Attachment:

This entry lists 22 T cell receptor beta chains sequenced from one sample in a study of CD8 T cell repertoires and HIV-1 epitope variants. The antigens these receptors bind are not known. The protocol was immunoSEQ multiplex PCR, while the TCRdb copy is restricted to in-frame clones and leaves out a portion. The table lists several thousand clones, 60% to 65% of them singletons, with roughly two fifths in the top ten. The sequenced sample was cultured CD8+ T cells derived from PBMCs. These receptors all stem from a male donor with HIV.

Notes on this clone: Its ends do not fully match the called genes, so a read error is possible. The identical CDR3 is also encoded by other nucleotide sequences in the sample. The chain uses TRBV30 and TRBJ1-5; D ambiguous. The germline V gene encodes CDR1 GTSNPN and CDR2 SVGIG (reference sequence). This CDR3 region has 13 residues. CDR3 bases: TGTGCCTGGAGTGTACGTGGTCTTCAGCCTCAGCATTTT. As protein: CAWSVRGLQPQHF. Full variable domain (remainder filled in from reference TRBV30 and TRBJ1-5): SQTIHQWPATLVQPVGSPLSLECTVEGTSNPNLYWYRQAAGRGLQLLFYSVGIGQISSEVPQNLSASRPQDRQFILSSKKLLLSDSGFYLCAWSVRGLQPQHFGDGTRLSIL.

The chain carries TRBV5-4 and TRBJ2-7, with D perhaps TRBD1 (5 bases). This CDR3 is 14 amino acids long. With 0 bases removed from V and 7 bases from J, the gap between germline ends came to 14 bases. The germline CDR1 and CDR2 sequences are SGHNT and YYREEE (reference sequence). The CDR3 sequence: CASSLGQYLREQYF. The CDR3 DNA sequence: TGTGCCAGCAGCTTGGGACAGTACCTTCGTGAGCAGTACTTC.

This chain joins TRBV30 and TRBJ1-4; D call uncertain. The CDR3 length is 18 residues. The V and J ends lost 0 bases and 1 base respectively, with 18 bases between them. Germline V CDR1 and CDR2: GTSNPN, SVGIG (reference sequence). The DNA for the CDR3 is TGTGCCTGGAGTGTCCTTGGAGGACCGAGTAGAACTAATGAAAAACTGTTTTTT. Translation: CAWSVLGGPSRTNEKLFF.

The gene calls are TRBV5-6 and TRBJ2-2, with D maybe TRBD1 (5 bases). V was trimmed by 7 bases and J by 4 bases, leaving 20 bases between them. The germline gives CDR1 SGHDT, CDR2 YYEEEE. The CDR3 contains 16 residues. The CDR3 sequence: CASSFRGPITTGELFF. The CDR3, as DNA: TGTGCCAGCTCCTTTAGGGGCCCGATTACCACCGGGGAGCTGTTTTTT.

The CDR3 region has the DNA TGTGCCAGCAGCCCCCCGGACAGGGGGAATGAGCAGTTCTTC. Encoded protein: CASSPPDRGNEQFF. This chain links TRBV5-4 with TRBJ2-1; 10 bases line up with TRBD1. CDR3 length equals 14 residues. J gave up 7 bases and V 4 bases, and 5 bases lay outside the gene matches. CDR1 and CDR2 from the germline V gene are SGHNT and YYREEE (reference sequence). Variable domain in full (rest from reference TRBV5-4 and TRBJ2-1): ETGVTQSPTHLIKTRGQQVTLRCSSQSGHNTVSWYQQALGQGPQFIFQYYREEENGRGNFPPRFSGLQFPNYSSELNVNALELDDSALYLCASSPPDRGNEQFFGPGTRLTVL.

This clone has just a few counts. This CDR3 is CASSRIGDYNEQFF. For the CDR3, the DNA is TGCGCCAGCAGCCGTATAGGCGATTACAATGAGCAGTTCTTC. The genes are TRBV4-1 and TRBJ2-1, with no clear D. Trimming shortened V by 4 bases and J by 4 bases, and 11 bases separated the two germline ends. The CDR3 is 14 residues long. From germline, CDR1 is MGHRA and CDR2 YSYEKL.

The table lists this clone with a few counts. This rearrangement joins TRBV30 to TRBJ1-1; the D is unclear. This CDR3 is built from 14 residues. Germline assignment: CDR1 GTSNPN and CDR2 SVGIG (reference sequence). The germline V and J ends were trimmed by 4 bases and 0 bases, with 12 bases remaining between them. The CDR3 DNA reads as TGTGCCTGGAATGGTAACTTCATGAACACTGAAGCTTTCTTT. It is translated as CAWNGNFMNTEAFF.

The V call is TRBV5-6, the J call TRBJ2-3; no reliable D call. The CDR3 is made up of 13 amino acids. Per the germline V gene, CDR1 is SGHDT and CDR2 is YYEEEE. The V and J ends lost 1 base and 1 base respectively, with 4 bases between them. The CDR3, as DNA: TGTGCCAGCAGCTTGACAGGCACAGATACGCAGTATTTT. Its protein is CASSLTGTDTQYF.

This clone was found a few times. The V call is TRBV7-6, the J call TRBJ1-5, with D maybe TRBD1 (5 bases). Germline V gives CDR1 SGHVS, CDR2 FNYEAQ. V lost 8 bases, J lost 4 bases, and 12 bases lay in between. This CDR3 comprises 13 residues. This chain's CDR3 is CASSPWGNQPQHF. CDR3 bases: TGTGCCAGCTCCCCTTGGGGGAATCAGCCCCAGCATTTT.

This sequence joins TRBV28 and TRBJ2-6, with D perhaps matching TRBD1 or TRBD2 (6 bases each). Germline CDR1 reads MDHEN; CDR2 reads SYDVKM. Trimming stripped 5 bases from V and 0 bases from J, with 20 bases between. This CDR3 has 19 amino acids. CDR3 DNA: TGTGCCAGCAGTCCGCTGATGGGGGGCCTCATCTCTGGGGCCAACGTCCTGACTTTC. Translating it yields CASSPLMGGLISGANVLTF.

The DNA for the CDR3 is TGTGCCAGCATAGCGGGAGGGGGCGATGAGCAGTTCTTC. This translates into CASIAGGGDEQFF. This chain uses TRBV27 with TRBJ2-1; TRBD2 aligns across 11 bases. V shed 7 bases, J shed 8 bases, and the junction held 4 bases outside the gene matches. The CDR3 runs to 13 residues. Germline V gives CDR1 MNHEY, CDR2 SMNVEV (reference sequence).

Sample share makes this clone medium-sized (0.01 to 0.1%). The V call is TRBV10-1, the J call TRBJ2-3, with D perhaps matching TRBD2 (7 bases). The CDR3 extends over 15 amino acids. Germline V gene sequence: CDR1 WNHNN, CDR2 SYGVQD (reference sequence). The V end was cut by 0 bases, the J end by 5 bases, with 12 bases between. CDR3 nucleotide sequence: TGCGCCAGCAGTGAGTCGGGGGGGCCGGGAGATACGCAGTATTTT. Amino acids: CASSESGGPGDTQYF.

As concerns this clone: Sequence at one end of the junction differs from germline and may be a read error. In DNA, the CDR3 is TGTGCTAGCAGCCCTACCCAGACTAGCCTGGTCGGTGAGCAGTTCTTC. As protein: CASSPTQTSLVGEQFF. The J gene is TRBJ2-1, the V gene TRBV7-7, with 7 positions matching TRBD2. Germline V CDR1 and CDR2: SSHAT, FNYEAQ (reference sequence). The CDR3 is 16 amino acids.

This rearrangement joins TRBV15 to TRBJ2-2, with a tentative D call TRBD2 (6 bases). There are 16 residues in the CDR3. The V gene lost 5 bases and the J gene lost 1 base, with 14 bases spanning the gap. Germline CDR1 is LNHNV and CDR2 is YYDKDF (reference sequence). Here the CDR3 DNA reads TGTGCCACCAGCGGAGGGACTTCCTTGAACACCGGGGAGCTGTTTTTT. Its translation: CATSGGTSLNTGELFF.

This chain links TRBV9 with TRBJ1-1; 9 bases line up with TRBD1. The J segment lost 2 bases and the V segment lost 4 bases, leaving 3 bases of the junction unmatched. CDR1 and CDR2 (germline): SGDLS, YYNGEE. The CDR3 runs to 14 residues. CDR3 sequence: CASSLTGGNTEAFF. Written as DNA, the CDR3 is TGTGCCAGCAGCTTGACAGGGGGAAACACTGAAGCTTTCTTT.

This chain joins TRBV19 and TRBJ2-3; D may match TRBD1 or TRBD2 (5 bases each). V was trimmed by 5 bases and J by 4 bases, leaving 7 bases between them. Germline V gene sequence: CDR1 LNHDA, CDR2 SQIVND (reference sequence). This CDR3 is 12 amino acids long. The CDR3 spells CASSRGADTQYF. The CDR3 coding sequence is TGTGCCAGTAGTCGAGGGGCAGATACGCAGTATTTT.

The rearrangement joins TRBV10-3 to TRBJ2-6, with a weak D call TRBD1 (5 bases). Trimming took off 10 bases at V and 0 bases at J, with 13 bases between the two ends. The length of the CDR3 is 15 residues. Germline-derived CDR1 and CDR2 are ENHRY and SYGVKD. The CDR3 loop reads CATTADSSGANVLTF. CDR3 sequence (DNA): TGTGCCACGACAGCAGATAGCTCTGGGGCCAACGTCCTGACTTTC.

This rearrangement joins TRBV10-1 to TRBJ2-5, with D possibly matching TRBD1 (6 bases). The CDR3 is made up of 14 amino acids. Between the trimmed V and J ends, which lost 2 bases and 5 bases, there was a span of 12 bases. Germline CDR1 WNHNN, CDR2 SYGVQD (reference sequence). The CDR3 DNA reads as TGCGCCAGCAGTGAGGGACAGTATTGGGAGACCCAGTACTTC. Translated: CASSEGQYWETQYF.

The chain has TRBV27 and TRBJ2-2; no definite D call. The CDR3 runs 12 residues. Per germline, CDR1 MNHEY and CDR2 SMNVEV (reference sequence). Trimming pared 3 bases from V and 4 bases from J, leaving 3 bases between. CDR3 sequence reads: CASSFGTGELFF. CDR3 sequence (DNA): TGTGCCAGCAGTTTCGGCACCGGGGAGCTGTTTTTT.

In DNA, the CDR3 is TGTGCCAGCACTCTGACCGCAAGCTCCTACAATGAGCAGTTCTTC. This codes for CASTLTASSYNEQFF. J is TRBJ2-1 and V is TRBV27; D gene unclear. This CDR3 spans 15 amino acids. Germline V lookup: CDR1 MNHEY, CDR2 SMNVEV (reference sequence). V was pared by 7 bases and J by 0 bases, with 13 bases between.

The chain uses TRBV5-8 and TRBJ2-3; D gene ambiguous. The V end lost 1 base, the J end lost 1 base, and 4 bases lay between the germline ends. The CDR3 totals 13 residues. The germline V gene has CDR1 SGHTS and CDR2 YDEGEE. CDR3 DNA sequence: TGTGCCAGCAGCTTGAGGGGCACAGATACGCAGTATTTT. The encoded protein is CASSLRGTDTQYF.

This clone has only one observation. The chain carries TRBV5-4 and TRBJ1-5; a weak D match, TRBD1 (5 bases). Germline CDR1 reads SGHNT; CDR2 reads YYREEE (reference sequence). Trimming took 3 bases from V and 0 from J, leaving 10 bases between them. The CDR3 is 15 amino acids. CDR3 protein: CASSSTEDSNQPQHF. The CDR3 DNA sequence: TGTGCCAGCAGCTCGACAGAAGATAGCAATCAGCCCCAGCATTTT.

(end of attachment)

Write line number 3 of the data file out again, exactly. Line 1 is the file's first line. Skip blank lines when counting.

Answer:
The chain carries TRBV5-4 and TRBJ2-7, with D perhaps TRBD1 (5 bases). This CDR3 is 14 amino acids long. With 0 bases removed from V and 7 bases from J, the gap between germline ends came to 14 bases. The germline CDR1 and CDR2 sequences are SGHNT and YYREEE (reference sequence). The CDR3 sequence: CASSLGQYLREQYF. The CDR3 DNA sequence: TGTGCCAGCAGCTTGGGACAGTACCTTCGTGAGCAGTACTTC.